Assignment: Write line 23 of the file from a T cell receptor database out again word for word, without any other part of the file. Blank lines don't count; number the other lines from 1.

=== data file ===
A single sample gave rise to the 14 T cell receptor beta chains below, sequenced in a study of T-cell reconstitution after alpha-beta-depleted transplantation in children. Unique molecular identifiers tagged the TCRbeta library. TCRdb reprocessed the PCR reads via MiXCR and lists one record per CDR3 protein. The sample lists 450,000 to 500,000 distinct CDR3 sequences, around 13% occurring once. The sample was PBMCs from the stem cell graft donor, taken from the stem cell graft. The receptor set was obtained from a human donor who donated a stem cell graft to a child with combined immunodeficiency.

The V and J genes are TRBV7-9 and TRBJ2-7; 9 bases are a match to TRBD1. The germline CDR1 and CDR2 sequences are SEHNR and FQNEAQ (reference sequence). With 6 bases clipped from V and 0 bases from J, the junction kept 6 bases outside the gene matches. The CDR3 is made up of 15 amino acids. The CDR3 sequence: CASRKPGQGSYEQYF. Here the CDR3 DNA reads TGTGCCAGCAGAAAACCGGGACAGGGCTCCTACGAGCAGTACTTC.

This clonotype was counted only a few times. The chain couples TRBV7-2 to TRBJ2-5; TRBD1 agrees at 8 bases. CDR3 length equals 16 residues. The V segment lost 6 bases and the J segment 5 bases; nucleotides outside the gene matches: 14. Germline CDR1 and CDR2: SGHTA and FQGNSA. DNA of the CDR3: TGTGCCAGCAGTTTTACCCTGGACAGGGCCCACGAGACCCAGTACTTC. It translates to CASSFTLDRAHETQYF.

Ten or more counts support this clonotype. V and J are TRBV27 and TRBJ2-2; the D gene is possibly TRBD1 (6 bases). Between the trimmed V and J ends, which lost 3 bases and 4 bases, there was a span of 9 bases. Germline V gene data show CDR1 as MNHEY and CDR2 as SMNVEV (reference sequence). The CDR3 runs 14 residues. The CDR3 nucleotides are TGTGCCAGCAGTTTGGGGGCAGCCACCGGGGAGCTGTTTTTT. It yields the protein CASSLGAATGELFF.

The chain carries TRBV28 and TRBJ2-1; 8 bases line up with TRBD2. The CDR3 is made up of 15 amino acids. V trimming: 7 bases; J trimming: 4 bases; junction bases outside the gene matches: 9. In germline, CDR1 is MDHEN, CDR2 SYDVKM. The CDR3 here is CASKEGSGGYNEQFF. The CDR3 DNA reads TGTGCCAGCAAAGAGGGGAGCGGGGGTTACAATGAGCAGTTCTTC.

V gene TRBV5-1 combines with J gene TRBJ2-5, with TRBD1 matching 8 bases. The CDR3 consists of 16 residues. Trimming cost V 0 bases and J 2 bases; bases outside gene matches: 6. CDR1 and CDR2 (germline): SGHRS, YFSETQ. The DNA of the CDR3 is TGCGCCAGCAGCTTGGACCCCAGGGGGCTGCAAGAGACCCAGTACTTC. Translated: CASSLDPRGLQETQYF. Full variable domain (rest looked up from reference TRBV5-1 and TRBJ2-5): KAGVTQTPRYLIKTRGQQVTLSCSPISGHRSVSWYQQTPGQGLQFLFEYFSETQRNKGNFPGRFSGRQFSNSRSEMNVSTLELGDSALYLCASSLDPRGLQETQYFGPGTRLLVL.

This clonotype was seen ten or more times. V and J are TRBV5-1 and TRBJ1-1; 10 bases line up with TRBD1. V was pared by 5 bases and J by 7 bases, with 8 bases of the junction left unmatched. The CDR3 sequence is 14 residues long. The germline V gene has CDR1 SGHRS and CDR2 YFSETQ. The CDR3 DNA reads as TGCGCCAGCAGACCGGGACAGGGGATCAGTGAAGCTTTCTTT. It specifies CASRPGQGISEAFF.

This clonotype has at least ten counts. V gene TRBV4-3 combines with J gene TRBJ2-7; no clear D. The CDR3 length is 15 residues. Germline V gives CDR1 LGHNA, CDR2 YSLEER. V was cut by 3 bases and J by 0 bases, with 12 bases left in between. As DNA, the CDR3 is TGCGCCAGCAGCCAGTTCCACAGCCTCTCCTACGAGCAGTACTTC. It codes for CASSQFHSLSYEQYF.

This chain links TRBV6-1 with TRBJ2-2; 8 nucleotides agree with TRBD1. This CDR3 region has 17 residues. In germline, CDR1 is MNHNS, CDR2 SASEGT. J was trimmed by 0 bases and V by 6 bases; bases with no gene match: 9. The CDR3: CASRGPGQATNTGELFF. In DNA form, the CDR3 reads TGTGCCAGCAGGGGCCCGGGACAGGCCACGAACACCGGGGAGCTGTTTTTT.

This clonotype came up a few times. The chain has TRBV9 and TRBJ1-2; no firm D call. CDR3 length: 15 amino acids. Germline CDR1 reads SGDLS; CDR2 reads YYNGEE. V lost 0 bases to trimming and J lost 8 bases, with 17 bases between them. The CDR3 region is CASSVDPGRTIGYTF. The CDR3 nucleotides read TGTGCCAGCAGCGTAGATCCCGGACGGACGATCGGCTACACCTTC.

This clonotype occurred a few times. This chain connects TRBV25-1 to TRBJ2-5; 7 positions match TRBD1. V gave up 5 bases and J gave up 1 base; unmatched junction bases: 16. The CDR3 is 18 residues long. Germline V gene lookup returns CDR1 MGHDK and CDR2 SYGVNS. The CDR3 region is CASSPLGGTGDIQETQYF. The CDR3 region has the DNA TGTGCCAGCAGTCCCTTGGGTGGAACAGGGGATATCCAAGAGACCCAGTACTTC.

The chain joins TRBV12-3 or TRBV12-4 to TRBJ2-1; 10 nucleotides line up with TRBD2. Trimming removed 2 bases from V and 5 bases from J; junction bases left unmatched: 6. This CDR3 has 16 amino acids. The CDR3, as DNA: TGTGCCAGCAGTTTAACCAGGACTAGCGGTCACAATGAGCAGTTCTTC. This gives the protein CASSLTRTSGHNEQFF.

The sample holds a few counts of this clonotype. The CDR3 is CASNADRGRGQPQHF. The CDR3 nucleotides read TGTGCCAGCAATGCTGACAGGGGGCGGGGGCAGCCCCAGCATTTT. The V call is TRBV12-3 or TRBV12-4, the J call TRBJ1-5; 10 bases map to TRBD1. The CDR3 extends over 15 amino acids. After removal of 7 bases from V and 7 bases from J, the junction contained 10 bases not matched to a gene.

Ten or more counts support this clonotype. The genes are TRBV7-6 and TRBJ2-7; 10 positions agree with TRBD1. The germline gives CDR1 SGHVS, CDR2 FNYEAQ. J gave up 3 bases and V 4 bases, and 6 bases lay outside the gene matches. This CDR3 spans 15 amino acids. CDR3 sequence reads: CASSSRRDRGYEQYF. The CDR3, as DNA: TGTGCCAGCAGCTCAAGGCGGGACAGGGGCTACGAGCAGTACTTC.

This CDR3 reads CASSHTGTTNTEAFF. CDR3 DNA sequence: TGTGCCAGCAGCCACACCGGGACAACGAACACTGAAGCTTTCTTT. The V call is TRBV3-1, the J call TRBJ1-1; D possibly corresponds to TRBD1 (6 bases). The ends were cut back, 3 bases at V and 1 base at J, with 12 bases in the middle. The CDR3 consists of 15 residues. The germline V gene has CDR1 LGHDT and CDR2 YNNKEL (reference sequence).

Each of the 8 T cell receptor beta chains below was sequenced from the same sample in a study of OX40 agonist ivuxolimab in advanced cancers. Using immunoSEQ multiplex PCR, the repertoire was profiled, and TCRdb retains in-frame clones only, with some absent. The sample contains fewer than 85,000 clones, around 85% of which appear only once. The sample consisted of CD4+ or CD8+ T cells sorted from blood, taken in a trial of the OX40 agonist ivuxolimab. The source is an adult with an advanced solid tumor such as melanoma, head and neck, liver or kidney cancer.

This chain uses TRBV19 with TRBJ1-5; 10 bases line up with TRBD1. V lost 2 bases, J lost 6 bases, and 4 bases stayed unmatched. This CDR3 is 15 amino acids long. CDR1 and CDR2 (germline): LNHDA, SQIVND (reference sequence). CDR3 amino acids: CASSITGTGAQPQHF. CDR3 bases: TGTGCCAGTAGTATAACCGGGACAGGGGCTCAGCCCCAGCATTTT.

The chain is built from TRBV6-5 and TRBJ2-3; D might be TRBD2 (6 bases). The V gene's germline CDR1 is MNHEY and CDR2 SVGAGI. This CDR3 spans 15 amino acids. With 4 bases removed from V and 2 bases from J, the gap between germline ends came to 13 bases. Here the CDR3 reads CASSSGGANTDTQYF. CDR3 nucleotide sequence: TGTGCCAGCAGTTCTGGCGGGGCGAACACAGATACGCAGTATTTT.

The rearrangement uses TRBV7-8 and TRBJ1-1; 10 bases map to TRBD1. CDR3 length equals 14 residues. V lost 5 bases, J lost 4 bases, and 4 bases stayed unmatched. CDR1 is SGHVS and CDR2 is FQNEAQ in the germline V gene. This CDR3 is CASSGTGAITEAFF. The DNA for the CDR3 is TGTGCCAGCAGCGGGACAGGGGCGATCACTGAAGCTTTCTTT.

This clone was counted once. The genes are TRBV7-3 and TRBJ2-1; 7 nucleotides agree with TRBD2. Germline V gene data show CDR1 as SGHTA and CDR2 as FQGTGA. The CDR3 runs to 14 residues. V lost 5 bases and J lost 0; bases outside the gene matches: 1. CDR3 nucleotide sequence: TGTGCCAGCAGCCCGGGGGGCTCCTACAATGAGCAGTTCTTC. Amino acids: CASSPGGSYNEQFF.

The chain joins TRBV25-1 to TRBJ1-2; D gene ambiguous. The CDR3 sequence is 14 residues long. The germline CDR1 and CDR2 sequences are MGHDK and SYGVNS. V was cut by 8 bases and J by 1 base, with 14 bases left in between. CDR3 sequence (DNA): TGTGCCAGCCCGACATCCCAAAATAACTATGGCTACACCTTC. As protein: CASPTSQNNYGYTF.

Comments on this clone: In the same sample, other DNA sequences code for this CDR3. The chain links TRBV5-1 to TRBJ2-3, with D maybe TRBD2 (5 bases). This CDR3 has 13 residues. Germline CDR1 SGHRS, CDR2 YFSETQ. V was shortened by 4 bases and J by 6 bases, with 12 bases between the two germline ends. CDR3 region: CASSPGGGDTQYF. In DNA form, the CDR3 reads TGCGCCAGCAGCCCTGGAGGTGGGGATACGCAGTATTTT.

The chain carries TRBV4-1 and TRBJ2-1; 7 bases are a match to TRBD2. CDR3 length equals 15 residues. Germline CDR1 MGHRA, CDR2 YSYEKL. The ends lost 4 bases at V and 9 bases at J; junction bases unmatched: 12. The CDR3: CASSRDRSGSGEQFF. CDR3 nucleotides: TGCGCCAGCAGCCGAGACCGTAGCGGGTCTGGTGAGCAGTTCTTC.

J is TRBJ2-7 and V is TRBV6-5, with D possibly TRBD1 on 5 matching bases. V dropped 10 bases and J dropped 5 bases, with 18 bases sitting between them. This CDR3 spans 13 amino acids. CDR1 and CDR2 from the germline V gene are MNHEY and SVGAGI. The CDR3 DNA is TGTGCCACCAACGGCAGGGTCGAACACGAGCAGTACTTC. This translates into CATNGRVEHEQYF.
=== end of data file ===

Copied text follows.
The chain carries TRBV4-1 and TRBJ2-1; 7 bases are a match to TRBD2. CDR3 length equals 15 residues. Germline CDR1 MGHRA, CDR2 YSYEKL. The ends lost 4 bases at V and 9 bases at J; junction bases unmatched: 12. The CDR3: CASSRDRSGSGEQFF. CDR3 nucleotides: TGCGCCAGCAGCCGAGACCGTAGCGGGTCTGGTGAGCAGTTCTTC.